The authority should respond within one month of receipt of the application either rejecting it or giving a proposal for payment.  Any rejection must state how the request fails to meet the prescribed content; and any draft proposed payment would have to be analysed, particularising assumptions employed and accompanied by any request for clarification or additional information which the authority might need to enable it to revise its offer.

  Within one month from the date of the authority’s draft proposal the claimant may submit further information in response or such other information as the claimant feels may be material.

  Within three months of the date of their draft proposal or the date when possession of the land is taken (whichever is the later) the Authority must make a payment to the claimant (assuming of course that it has accepted that a payment in advance may be due).  That payment must be accompanied by a statement explaining how the payment differs from the draft proposal (if it does) and how any information received from the claimant within one month of the draft proposal affected the assessment of the payment.  Any information received from the claimant more than one month after the draft proposal might of course also be taken into account in a later claim.

  This procedure is, on paper, one month longer than that under the present system although CPA feels that the greater amount of information required should be reflected in the claimant’s favour in a payment and on balance it is felt that the extra month should be offset by the greater chance of getting a reasonable interim payment on time.  If the Authority does not make a payment on time then the claimant may refer the matter for third party determination.

  At present such dedicated system is wholly absent and CPA proposed two possible options:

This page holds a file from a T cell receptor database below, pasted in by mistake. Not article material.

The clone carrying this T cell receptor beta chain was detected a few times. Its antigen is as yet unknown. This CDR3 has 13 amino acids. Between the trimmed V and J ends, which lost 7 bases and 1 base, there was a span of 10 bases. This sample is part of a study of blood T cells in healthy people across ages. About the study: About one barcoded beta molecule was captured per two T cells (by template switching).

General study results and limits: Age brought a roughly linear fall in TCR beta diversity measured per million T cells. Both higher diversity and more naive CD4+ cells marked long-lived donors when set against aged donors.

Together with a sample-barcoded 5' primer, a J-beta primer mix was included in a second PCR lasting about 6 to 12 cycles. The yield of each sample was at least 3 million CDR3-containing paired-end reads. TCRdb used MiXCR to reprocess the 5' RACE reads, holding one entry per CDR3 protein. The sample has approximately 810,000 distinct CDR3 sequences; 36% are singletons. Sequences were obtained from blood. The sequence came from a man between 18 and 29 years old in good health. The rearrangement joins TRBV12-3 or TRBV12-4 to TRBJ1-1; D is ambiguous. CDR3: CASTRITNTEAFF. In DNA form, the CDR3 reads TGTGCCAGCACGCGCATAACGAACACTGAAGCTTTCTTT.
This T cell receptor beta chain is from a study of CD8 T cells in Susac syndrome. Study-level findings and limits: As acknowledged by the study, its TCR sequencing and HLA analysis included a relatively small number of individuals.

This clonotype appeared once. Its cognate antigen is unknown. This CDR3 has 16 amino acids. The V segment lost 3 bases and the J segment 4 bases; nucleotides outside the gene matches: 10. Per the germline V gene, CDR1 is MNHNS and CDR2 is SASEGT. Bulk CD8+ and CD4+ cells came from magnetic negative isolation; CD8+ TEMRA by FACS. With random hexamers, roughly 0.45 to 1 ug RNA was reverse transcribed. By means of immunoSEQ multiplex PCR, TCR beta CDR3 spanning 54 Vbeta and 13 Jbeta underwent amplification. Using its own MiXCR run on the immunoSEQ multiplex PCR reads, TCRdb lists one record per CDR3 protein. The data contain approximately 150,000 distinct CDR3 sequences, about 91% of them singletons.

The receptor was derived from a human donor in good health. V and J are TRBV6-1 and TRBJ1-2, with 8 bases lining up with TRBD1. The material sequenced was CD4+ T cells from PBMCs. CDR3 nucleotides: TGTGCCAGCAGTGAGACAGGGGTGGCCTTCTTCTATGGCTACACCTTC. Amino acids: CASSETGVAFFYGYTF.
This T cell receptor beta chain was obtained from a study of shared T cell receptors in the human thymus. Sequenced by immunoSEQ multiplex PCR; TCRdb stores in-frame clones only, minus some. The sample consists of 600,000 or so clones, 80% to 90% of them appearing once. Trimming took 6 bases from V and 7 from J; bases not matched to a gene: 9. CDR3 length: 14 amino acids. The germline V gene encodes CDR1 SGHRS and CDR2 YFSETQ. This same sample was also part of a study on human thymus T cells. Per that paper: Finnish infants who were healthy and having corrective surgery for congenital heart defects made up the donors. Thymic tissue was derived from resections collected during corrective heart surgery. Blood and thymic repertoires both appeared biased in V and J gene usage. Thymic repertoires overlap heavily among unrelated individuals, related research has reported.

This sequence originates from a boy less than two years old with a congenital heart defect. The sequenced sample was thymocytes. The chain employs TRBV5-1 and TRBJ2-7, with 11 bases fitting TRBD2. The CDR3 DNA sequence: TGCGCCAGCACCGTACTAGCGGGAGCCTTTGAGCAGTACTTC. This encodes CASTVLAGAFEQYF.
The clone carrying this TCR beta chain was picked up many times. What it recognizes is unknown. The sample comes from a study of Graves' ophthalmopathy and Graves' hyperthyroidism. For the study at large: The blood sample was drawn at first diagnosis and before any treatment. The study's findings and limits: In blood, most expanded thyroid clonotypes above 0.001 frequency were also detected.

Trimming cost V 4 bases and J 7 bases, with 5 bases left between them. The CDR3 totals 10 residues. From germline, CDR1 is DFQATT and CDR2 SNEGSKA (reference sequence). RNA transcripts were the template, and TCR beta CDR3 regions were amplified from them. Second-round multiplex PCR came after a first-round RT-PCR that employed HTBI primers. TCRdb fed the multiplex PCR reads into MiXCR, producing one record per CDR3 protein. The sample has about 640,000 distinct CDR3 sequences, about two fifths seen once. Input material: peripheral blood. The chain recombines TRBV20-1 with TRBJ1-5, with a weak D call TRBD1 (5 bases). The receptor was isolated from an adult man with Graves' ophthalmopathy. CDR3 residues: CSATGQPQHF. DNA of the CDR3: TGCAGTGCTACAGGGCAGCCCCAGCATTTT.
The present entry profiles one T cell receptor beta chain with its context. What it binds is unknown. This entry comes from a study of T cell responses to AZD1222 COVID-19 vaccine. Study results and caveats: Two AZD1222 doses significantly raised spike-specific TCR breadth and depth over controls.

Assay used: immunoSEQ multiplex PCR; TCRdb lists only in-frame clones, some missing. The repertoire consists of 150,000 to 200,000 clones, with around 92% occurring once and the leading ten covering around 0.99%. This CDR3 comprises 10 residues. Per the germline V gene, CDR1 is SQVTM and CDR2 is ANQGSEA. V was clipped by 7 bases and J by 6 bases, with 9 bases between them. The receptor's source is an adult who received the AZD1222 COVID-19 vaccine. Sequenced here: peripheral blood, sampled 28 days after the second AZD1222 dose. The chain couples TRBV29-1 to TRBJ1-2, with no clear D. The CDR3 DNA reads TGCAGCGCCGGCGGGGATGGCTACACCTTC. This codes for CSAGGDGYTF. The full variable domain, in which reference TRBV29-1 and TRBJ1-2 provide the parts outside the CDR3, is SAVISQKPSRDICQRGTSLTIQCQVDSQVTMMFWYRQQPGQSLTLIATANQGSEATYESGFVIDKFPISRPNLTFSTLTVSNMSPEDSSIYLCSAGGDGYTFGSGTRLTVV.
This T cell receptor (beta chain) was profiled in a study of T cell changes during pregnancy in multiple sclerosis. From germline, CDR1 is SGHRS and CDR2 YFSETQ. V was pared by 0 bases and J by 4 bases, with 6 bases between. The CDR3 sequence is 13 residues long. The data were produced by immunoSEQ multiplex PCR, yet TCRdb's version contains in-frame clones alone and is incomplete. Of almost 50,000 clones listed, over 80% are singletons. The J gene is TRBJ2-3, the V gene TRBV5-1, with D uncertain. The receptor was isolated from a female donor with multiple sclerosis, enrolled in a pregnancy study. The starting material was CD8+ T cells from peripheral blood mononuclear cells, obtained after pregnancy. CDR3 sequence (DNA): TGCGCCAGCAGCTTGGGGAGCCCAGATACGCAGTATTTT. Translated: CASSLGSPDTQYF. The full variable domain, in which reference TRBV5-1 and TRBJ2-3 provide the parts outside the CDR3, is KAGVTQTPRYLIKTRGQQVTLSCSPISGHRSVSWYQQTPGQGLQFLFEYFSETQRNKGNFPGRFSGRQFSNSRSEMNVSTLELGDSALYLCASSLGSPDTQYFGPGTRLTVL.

1.         A procedure similar to that employed in county courts for the fixing of an interim rent in lease renewals under the Landlord and Tenant Act 1954.  This system is simple and well understood, the award could be recovered (with costs) but experience of the county court system is that there are frequently delays of several months before a hearing date can be fixed.
2.         As an alternative, the Lands Tribunal be tasked to provide an interim award based on written submissions incorporating the application for the advance payment and all responses thereto.  CPA suggests that the Tribunal offer this service outside its strict statutory basis as an ancillary function which would have to be self-financing.  In order to avoid any suggestion that one of these “interim awards” could be misconstrued as a decision of the Tribunal, it may be that the Tribunal would wish to subcontract the service to another professional institution, although it seems to CPA to be important that quality control of standards must remain with the Tribunal.

  Any authority would be required to work within this new scheme which should be made a condition of the approval of any CPO or Hybrid Bill.  It is not envisaged that the taking of such a step would need any primary legislative change.  If this particular suggestion is adopted and there were to be no statutory changes, then affected land owners and occupiers would have to opt into the new process and agree to be bound by it, contractually as a condition of making a request under the new system.  Any claimants not wishing to opt in would proceed under Section 52 as it now stands.

  CPA suggests that the revised process outlined above sets out a clear procedure for the improved working of an advanced payment system.  The system proposed is designed to enforce greater transparency in the assessment of advanced payments with the intention of bringing the parties closer together and aiding the overall settlement of compensation.

  As with the other articles in this series, while the labour and thought underlying the proposals described in this article is that of the CPA membership, the phrasing (and any errors) are my own.

Peter Scrafton

©J.P. Scrafton, 2008